At doomed flight’s helm, pilots may have been overwhelmed
>> JAKARTA: The final moments of Lion Air Flight 610 as it hurtled soon after dawn from a calm Indonesian sky into the waters of the Java Sea would have been terrifying but swift.
The single-aisle Boeing aircraft, assembled in Washington state and delivered to Lion Air less than three months ago, appears to have plummeted nose-first into the water, its advanced jet engines racing the plane toward the waves at as much as 640 km/h in less than a minute. The aircraft slammed into the sea with such force that some metal fittings aboard were reduced to powder, and the aircraft’s flight data recorder tore loose from its armored box, propelled into the muddy seabed.
As US and Indonesian investigators puzzle through clues of what went wrong, they are focusing not on a single lapse but on a cascade of troubling issues that ended with the deaths of all 189 people on board.
That is nearly always the case in plane crashes, in which disaster can rarely be pinned on one factor. While investigators have not yet concluded what caused Flight 610 to plunge into the sea, they know that in the days before the crash the plane had experienced repeated problems in some of the same systems that could have led the aircraft to go into a nose dive.
Questions about those problems and how they were handled constitute a sobering reminder of the trust we display each time we strap on seat belts and take to the skies in a metal tube.
On Oct 29, on a morning with little wind, what appears to have been a perfect storm of problems — ranging from repeated data errors emanating from aircraft instruments to an airline with a distressing safety record — may have left the plane’s young pilot with an insurmountable challenge.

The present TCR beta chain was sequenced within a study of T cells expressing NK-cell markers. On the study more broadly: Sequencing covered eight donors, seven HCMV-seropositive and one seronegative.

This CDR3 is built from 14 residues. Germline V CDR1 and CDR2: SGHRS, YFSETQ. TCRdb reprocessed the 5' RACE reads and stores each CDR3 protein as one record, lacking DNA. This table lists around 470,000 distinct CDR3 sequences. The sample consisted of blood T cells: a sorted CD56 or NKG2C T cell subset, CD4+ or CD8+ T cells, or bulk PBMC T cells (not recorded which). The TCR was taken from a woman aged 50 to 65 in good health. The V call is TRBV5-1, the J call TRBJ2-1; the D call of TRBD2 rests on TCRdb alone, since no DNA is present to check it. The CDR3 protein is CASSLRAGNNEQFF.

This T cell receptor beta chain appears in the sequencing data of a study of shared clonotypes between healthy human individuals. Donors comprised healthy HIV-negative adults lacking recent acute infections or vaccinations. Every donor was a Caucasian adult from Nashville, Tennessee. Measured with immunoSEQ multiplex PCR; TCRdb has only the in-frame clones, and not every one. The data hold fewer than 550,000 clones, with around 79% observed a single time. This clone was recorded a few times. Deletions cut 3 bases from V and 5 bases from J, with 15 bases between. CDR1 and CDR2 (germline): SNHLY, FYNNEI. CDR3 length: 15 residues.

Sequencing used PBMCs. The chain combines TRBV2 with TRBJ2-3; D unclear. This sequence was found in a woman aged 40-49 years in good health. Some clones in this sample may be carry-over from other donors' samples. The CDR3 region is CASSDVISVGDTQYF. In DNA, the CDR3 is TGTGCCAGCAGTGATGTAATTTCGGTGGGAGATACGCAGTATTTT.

On Wednesday, the US Federal Aviation Administration warned that erroneous data processed in the new, best-selling Max 8 jet could cause the plane to abruptly nosedive. Investigators examining Flight 610 are trying to determine if that is what happened. Boeing last week issued a global bulletin advising pilots to follow its operations manual in such cases. But to do so, experts said, would have required Flight 610’s captain, Bhavye Suneja, a 31-year-old Indian citizen, and his co-pilot, Harvino, a 41-yearold Indonesian, to have made decisions in seconds at a moment of near-certain panic.
They would have had to recognise that a problem with the readings on the cockpit display was causing the sudden descent. Then, according to the FAA, they would have had to grab physical control of the plane.
That would not have been a simple matter of pushing a button. Instead, pilots said, Mr Suneja could have braced his feet on the dashboard and yanked the yoke, or control wheel, back with all his strength. Or he could have undertaken a four-step process to shut off power to electric motors in the aircraft’s tail that were wrongly causing the plane’s nose to pitch downward.
All this would have needed to have happened within seconds — or the aircraft would be at serious risk of entering a death dive. “To expect someone at a moment of high pressure to do everything exactly right is really tough,” said Alvin Lie, an Indonesian aviation expert and the country’s ombudsman. “That’s why you don’t want to ever put a pilot in that situation if there’s anything you can do to stop it.”